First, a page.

For further information see Serious or long-standing enquiries.

Welfare needs

Types of reaction to trauma usually fall within a defined and normal cluster of responses.

These include:

  • tearfulness
  • anxiety
  • shaking hands, arms and/or body
  • racing heartbeat
  • increased breathing rate
  • agitation
  • over alertness
  • being over talkative or becoming mute
  • difficulty in concentrating
  • feelings of guilt, self-blame or anger at self and others
  • feeling emotionally detached, emotionally blunt or numb

It is important to note that someone who is displaying signs of distress may not necessarily be experiencing a trauma reaction. The above reactions should be seen as normal and acceptable responses to abnormal and upsetting situations or events.

For further information see The impact of an incident.

Supporting individuals

The ability of a person to make an appropriate emotional and behavioural adjustment in the long term depends on the way in which they are managed when experiencing distress or a normal trauma reaction.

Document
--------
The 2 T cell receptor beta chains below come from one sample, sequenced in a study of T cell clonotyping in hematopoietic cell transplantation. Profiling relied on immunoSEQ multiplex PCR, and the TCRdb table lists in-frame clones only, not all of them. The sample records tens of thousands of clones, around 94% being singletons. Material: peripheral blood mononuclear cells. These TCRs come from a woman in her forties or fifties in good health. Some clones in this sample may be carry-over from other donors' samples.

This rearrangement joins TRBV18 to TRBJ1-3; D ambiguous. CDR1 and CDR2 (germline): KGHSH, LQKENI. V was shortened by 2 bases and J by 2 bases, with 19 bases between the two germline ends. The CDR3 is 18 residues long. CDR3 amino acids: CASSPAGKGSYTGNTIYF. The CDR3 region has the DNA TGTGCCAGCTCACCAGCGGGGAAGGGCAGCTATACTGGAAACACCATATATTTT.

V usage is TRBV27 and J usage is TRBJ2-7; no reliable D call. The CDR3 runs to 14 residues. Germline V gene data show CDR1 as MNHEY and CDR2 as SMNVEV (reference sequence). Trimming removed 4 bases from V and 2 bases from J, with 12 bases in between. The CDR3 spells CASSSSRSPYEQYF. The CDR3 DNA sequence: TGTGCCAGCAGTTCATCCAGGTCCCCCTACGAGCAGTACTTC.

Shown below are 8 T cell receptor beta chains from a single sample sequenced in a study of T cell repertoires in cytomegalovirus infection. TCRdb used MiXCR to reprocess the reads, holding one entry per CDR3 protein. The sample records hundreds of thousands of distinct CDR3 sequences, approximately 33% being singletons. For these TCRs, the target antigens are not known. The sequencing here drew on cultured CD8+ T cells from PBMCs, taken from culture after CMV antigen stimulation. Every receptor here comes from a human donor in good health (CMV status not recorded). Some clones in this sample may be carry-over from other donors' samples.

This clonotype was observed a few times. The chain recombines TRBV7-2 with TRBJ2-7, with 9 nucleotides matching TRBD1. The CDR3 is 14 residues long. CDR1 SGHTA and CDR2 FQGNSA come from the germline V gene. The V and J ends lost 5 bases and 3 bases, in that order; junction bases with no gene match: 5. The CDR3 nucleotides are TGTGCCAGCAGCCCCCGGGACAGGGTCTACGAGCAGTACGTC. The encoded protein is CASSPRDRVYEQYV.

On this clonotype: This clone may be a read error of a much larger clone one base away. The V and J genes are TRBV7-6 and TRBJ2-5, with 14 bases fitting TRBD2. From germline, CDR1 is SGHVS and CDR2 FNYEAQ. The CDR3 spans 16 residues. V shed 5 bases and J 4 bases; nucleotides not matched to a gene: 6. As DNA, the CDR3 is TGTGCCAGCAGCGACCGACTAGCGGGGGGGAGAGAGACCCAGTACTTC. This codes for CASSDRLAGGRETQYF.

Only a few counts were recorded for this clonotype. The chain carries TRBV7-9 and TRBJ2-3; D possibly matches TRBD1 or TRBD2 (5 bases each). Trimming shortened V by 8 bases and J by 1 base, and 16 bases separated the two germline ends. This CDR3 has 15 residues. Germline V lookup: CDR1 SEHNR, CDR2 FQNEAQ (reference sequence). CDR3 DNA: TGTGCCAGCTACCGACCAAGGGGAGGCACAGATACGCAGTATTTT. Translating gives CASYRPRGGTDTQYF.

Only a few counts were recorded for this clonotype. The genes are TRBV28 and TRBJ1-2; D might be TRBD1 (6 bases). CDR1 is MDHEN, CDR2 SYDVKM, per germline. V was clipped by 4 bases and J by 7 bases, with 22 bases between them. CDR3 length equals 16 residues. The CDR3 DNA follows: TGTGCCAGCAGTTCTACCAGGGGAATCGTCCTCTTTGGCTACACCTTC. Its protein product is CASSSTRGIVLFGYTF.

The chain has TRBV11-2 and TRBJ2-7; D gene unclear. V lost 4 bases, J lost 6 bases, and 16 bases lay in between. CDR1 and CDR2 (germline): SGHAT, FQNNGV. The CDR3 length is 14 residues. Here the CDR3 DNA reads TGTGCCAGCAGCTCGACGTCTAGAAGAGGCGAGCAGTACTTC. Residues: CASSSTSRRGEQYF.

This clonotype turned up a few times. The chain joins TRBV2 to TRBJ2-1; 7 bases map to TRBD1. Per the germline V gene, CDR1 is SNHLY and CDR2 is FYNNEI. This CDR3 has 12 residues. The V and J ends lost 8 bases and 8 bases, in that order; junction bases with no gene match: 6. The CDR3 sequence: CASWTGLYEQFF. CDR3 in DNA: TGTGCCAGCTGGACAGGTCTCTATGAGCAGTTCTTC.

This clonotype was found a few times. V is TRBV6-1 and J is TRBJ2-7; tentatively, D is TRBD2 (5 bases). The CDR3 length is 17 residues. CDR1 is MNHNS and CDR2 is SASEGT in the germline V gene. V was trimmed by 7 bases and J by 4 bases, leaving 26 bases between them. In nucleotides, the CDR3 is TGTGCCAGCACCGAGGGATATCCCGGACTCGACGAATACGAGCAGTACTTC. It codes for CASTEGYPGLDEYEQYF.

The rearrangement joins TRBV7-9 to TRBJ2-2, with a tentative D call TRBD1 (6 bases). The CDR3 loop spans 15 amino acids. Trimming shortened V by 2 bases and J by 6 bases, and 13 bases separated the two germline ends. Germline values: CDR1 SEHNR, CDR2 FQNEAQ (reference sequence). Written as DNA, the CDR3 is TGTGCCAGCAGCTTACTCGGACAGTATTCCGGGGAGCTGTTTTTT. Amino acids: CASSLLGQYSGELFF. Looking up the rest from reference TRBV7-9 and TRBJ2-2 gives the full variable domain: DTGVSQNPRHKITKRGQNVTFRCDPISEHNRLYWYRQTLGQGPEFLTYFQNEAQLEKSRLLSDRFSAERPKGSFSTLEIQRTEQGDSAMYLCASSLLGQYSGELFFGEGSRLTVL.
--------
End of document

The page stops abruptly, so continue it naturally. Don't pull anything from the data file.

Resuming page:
Where an individual is obviously distressed or suffering physical symptoms the following techniques may be used to alleviate their anxieties:

  • respond to them as an individual, in a calm, sensitive manner
  • take the person to a quiet, private location
  • acknowledge the person’s thoughts and feelings about the event and timescales, no matter how bizarre they may seem
  • allow them to express their distress openly
  • allow them to talk and do not attempt to pacify them or change the subject
  • normalise the person’s experience by reinforcing common-sense reactions
  • encourage them to be with and speak to colleagues